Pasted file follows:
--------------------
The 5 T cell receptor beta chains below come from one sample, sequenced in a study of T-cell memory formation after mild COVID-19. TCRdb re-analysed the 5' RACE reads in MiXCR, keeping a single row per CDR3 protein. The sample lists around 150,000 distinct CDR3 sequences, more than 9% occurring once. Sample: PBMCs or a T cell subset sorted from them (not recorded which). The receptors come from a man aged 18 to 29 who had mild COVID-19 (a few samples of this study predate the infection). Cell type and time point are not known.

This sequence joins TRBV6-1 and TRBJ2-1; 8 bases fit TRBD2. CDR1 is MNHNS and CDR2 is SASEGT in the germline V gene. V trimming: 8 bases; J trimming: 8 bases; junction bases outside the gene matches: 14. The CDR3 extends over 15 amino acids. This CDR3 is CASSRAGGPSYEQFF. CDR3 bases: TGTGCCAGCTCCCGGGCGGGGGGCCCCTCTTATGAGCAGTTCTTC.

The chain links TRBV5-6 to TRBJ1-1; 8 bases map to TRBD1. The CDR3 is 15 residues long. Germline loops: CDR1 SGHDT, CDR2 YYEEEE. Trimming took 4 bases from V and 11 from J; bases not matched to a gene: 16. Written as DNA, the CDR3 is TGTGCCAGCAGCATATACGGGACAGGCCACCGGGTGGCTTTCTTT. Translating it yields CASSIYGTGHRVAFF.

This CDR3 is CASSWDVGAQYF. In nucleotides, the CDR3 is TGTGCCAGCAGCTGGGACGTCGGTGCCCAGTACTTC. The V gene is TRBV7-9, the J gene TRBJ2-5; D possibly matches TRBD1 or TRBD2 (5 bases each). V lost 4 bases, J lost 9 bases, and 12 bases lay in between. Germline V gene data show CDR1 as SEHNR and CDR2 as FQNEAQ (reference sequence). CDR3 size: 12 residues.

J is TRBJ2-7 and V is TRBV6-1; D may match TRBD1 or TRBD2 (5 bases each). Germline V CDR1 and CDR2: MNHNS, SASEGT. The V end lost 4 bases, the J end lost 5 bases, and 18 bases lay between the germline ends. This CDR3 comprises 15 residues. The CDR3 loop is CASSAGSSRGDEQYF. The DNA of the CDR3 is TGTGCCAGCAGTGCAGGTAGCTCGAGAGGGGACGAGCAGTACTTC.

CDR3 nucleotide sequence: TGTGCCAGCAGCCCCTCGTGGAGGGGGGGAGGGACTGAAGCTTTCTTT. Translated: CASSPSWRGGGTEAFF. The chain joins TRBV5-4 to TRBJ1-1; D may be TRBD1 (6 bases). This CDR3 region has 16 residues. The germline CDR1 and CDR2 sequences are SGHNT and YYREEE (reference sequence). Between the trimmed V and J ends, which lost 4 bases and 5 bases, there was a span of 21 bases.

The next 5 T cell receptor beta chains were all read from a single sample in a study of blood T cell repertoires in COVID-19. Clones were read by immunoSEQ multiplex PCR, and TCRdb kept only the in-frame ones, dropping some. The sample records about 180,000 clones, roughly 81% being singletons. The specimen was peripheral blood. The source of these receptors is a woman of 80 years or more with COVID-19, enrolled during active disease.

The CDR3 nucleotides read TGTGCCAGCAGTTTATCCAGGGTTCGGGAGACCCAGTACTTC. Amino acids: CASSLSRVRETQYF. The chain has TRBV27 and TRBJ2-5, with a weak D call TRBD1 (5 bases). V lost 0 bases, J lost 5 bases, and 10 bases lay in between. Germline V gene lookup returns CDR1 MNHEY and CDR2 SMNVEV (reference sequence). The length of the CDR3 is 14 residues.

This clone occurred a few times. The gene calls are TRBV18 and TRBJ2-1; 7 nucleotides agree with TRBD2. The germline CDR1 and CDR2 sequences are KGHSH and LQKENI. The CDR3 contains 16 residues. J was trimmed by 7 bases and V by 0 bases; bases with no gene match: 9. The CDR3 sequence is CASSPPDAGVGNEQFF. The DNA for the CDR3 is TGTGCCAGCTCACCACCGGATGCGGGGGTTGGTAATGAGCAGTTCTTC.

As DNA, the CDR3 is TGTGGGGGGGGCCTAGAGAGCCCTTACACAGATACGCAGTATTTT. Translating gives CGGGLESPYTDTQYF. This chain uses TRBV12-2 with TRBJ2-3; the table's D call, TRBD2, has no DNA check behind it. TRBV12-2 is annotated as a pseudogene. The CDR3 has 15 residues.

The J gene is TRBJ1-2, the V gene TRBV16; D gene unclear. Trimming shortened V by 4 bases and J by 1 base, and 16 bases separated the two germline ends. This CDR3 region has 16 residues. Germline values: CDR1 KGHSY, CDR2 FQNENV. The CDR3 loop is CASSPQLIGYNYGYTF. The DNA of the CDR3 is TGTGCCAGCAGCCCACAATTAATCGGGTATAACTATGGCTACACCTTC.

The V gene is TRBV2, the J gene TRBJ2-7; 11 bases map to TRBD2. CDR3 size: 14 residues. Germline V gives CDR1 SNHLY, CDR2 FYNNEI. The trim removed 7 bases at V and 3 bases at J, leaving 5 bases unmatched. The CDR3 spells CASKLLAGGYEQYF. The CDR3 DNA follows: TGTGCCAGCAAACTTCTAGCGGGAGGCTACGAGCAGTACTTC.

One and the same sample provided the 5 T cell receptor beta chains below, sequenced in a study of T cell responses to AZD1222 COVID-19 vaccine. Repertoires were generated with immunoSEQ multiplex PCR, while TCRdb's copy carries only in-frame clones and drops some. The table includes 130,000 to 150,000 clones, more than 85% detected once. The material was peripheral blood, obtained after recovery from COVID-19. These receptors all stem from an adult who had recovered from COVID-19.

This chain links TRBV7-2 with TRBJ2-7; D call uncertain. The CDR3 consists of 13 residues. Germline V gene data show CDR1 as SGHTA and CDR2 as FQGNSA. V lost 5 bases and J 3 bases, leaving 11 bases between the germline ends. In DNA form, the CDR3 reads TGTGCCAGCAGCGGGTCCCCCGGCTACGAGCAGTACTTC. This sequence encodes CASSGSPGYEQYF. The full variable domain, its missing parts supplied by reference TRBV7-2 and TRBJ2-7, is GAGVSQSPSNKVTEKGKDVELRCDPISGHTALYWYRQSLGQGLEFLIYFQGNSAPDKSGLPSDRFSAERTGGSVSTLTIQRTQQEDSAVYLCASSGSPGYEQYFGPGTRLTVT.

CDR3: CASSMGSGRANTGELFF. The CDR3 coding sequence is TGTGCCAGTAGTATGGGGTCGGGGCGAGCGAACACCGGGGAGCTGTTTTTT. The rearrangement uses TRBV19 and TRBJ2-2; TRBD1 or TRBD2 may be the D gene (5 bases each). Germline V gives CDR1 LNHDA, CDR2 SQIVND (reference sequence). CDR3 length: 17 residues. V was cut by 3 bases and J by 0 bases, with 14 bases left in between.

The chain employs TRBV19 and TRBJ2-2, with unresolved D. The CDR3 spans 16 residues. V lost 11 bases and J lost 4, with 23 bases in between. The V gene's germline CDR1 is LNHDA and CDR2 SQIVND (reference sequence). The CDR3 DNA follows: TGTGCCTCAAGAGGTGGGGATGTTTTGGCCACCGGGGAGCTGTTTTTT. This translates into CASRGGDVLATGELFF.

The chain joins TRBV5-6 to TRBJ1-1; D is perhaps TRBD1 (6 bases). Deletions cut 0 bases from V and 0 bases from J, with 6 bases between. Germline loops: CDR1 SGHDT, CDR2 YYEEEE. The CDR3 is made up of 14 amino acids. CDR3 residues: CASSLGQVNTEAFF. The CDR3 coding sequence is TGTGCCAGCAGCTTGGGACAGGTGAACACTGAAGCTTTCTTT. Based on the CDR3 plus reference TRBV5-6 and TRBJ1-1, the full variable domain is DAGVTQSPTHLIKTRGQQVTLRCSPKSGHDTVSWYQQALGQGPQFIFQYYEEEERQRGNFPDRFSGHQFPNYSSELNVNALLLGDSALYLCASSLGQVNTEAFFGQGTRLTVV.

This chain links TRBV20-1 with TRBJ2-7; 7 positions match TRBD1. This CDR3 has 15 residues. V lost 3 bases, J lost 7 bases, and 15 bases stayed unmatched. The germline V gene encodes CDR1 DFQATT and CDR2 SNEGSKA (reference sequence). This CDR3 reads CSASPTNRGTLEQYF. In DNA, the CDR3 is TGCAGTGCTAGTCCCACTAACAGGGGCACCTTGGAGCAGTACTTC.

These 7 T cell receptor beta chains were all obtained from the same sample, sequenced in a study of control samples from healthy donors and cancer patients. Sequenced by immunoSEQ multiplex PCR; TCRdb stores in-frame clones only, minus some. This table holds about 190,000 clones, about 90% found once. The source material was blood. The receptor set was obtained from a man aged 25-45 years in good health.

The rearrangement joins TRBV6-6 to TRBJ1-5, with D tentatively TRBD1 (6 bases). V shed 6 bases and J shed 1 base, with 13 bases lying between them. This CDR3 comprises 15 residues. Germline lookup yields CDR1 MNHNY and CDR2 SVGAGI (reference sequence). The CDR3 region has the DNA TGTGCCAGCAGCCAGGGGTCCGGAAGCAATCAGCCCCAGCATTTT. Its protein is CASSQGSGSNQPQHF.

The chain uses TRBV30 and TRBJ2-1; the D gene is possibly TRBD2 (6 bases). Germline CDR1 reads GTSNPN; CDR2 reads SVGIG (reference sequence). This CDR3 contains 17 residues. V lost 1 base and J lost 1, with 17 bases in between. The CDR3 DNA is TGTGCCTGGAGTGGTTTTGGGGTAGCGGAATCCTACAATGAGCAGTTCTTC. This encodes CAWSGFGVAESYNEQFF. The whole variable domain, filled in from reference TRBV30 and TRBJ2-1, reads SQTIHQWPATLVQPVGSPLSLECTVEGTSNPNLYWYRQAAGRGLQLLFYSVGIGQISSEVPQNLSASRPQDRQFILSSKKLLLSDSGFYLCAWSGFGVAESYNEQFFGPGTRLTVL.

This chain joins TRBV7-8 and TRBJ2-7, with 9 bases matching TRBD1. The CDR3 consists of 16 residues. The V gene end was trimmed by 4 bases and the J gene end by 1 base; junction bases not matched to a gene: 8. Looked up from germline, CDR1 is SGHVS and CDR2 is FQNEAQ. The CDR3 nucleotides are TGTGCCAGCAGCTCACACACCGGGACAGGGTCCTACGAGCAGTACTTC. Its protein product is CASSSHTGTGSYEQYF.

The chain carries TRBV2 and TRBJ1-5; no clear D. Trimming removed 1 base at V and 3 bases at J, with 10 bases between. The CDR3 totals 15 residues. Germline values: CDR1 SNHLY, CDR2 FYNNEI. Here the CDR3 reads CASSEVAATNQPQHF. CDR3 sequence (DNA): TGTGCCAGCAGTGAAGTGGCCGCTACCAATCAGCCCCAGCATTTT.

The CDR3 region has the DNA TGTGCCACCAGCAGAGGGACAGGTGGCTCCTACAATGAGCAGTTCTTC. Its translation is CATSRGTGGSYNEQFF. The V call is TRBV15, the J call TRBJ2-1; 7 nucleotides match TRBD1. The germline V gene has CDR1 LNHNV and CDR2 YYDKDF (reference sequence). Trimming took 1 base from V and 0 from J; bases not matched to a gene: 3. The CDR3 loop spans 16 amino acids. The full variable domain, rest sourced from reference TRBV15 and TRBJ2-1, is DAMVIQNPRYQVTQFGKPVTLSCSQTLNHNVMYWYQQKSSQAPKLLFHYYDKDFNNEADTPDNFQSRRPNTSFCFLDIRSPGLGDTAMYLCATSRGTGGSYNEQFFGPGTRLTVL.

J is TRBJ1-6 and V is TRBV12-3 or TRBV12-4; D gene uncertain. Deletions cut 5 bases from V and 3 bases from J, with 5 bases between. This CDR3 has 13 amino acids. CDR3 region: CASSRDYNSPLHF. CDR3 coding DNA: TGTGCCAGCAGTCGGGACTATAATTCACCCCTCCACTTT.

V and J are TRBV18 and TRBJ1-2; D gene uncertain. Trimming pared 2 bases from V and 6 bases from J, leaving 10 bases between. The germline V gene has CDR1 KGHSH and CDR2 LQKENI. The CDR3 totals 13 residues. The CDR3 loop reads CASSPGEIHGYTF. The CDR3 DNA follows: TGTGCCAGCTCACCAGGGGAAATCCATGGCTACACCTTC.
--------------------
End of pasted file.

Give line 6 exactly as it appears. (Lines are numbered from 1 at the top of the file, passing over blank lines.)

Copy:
CDR3 nucleotide sequence: TGTGCCAGCAGCCCCTCGTGGAGGGGGGGAGGGACTGAAGCTTTCTTT. Translated: CASSPSWRGGGTEAFF. The chain joins TRBV5-4 to TRBJ1-1; D may be TRBD1 (6 bases). This CDR3 region has 16 residues. The germline CDR1 and CDR2 sequences are SGHNT and YYREEE (reference sequence). Between the trimmed V and J ends, which lost 4 bases and 5 bases, there was a span of 21 bases.